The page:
Down payment is your initial investment in your home. The larger the down payment, the more equity you have in your home from the start, and the smaller your monthly payment. Minimum down payment required varies on the type of loan. Your licensed loan officer can explain to you the different down payment option that fits your financial situation.

The mortgage process

 Now that you are ready to take the next step into the process of becoming a homeowner, its important to understand the basic mortgage loan process. The time frame it takes to complete the process will vary depending on the geographic location, the loan, you and your lending instituion - it's a fly wheel effect.

1. Application

You will start with the application process. You will need to complete a mortgage loan application so that your lender can assess your ability to qualify for a loan. Once the application is completed, your lender may ask for additioonal documentation needed to pre-qualify.

2. Reviewing documents

Once you are deemed pre-qualified, your lender will send you a set of mortgage disclosures. Within the documents provided by the lender, you will find the following documents:

Good Faith Estate (GFE) - this is the lender's best estimate of your closing costs. It shows an estimate of the amount of any fees your lender may charge to process or close your loan, such as mortgage insurance, title insurance, and recording fees.

Truth-in-Lending Disclosures (TIL) - This document provides a summary of how your loan will be repaid and itemizes the costs associated with applying for a loan. The TIL includes the finance charge, annual percentage rate (APR), number of payments you will make, amount of each payment, and due date (for fixed loans), late payment charges that may apply and the total amount you will pay in principal and finance charges over the life of the loan.

Commitment Letter - This is a promise from the lender to make you a loan. It includes all of the specifics of the loan as well as any conditions that must be met prior to or at closing, and information on the loan amount, term, origination fee, and interest rate.

3. Ordering documents for the loan file (Processing)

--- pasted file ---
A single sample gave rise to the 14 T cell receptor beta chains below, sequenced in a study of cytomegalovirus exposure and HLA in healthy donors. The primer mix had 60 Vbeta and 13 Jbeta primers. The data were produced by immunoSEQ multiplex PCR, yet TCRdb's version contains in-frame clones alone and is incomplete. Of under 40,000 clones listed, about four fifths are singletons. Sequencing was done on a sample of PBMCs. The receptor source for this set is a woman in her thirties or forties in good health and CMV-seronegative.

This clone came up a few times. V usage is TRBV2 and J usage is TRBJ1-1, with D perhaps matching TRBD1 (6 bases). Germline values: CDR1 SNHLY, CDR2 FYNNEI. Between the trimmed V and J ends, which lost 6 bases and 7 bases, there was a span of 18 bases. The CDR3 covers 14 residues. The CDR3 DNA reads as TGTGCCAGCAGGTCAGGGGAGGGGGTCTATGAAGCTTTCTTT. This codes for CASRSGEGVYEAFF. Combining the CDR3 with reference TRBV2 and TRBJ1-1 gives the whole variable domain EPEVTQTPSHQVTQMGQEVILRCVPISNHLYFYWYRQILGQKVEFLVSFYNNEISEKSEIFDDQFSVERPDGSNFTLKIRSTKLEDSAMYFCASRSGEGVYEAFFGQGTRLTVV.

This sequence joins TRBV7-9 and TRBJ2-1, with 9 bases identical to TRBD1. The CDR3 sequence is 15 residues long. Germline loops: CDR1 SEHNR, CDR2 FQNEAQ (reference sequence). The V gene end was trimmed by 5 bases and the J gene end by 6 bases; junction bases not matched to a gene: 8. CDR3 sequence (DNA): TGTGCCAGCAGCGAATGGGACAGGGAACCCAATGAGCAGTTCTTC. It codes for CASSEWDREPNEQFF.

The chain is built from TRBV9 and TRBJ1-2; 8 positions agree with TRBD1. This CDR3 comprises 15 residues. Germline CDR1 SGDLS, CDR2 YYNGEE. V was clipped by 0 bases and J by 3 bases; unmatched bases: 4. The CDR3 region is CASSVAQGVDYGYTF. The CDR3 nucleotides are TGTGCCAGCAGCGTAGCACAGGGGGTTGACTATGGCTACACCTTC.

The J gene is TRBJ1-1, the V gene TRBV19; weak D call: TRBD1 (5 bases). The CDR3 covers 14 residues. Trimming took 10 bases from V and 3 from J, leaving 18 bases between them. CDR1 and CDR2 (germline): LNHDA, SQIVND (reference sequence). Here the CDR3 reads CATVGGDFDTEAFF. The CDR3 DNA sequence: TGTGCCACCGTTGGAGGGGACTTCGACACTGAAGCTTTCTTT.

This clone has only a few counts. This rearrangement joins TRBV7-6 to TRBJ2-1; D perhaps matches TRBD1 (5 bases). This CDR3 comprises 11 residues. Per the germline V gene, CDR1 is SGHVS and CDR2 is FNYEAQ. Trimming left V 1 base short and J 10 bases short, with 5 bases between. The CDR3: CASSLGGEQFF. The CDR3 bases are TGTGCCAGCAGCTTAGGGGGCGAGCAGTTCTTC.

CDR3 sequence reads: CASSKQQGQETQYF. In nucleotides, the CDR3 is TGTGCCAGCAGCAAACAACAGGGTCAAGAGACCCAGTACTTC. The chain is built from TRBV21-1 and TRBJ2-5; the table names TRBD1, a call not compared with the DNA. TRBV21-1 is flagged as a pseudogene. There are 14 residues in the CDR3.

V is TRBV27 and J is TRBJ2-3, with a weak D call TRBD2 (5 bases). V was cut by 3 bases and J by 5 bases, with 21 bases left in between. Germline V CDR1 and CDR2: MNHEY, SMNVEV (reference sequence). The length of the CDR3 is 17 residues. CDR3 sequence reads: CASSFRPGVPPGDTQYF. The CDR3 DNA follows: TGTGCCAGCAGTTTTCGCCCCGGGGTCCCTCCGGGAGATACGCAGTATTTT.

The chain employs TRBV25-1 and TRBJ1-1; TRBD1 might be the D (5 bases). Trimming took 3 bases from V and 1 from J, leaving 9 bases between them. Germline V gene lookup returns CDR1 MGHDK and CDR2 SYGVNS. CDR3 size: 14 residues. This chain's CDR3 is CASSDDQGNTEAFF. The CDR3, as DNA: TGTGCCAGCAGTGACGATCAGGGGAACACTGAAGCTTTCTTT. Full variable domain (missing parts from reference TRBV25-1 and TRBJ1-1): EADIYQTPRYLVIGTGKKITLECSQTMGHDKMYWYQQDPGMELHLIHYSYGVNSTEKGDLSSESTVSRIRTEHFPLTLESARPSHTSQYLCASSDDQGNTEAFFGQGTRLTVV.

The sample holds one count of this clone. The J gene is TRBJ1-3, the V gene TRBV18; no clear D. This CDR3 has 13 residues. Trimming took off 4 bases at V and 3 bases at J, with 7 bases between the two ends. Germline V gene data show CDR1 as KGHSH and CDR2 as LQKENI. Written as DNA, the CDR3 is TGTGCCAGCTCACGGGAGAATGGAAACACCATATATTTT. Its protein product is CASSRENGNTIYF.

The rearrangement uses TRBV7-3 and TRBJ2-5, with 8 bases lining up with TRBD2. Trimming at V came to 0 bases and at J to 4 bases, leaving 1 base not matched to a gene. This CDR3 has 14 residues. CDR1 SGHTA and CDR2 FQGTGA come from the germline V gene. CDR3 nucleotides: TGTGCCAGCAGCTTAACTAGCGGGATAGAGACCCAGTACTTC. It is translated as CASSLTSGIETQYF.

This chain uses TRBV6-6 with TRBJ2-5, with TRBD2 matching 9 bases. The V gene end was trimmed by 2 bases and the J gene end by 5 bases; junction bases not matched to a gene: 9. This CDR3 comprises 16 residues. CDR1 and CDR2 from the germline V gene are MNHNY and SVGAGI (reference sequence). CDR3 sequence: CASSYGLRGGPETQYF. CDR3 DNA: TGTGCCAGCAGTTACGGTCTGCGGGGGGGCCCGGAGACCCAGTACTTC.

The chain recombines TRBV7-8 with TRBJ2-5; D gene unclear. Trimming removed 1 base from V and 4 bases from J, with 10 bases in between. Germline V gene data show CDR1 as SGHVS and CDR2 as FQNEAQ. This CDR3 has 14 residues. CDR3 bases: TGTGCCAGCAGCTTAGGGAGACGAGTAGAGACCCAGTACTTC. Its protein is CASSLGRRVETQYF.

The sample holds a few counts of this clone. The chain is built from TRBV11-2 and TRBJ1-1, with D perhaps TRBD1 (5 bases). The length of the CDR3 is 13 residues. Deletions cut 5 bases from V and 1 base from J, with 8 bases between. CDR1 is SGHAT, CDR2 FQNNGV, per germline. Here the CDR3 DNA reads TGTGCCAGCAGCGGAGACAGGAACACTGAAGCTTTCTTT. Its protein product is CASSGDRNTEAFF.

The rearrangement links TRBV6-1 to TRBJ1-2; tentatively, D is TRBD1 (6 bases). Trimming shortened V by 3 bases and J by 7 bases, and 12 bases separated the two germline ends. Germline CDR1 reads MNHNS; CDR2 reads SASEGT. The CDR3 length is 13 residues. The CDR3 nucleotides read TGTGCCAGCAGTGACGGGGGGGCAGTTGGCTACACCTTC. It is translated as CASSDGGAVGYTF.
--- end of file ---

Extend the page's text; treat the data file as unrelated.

In this phase of the process, your lending institution may order documents such as property appraisal, verification of employment, and credit report. Once these documents are ordered, the lending institution must wait to receive the ordered documentation before moving forward in the process.

4. Underwriting

Once the file is submitted into underwriting, the underwriter will make sure all loan requirements are met, and issue a loan decision. During this phase, the underwriter may request for additional documentation to support the loan decisions. The underwriter may request that the information is needed before making a loan approval and it is critical that you provide the requested documentation as quickly as possible in this case. The underwriter may also approve the loan with "conditions". Conditions mean that you will need to provide additional information at closing or before the loan can become final.

5. Preclosing

 Once the loan is approved, the title insurance is ordered, approval contingencies are met, and closing is scheduled.

6. Closing

Once the closing is scheduled, the borrower is responsible for ordering home owner's insurance. At the closing, the borrower obtains his or her loan proceceds and presents a certified check to cover the balance of the down payment and the closing costs. Ta-da! The loan closes and the borrower moves into the new home!  

Christopher Murray, Sr. Loan Officer, AVP NMLS #103453
Homeside Financial
4141 Parklake Ave Suite 530, Raleigh, NC  27612
Cell:  (919) 656-8375
cmurray@gohomeside.com